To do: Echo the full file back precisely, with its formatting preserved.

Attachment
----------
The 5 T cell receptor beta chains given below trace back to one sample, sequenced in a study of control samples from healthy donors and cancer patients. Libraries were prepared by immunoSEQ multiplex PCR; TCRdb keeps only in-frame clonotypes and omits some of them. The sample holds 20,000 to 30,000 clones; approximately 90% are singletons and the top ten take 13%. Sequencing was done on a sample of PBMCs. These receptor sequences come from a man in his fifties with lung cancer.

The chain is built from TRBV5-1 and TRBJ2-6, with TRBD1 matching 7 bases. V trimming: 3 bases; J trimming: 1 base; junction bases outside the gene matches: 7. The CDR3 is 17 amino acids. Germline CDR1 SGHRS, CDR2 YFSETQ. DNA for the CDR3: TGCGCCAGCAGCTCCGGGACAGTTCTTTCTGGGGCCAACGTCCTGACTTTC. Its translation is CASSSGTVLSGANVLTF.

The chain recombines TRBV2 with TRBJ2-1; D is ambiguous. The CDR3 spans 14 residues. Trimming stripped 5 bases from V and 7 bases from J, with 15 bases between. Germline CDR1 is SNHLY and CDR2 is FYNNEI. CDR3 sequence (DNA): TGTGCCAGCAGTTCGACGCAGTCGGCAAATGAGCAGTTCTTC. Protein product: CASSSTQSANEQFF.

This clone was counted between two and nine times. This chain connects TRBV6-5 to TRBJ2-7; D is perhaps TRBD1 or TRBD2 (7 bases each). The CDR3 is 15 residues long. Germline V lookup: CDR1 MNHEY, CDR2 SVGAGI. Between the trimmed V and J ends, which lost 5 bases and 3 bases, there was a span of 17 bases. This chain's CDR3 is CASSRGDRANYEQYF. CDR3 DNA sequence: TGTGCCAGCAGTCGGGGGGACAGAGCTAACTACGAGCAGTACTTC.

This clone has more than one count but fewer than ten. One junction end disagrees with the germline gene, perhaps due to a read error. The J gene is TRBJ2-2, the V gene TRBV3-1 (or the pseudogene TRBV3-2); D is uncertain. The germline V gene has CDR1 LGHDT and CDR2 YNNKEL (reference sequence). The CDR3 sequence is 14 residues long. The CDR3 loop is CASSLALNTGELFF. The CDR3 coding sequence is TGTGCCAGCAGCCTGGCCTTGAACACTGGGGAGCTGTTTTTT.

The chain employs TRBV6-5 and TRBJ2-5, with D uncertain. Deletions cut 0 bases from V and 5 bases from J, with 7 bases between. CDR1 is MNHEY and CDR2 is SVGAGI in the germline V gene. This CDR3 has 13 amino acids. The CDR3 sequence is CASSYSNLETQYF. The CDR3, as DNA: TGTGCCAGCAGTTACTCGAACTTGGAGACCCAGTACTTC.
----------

The 5 T cell receptor beta chains given below trace back to one sample, sequenced in a study of control samples from healthy donors and cancer patients. Libraries were prepared by immunoSEQ multiplex PCR; TCRdb keeps only in-frame clonotypes and omits some of them. The sample holds 20,000 to 30,000 clones; approximately 90% are singletons and the top ten take 13%. Sequencing was done on a sample of PBMCs. These receptor sequences come from a man in his fifties with lung cancer.

The chain is built from TRBV5-1 and TRBJ2-6, with TRBD1 matching 7 bases. V trimming: 3 bases; J trimming: 1 base; junction bases outside the gene matches: 7. The CDR3 is 17 amino acids. Germline CDR1 SGHRS, CDR2 YFSETQ. DNA for the CDR3: TGCGCCAGCAGCTCCGGGACAGTTCTTTCTGGGGCCAACGTCCTGACTTTC. Its translation is CASSSGTVLSGANVLTF.

The chain recombines TRBV2 with TRBJ2-1; D is ambiguous. The CDR3 spans 14 residues. Trimming stripped 5 bases from V and 7 bases from J, with 15 bases between. Germline CDR1 is SNHLY and CDR2 is FYNNEI. CDR3 sequence (DNA): TGTGCCAGCAGTTCGACGCAGTCGGCAAATGAGCAGTTCTTC. Protein product: CASSSTQSANEQFF.

This clone was counted between two and nine times. This chain connects TRBV6-5 to TRBJ2-7; D is perhaps TRBD1 or TRBD2 (7 bases each). The CDR3 is 15 residues long. Germline V lookup: CDR1 MNHEY, CDR2 SVGAGI. Between the trimmed V and J ends, which lost 5 bases and 3 bases, there was a span of 17 bases. This chain's CDR3 is CASSRGDRANYEQYF. CDR3 DNA sequence: TGTGCCAGCAGTCGGGGGGACAGAGCTAACTACGAGCAGTACTTC.

This clone has more than one count but fewer than ten. One junction end disagrees with the germline gene, perhaps due to a read error. The J gene is TRBJ2-2, the V gene TRBV3-1 (or the pseudogene TRBV3-2); D is uncertain. The germline V gene has CDR1 LGHDT and CDR2 YNNKEL (reference sequence). The CDR3 sequence is 14 residues long. The CDR3 loop is CASSLALNTGELFF. The CDR3 coding sequence is TGTGCCAGCAGCCTGGCCTTGAACACTGGGGAGCTGTTTTTT.

The chain employs TRBV6-5 and TRBJ2-5, with D uncertain. Deletions cut 0 bases from V and 5 bases from J, with 7 bases between. CDR1 is MNHEY and CDR2 is SVGAGI in the germline V gene. This CDR3 has 13 amino acids. The CDR3 sequence is CASSYSNLETQYF. The CDR3, as DNA: TGTGCCAGCAGTTACTCGAACTTGGAGACCCAGTACTTC.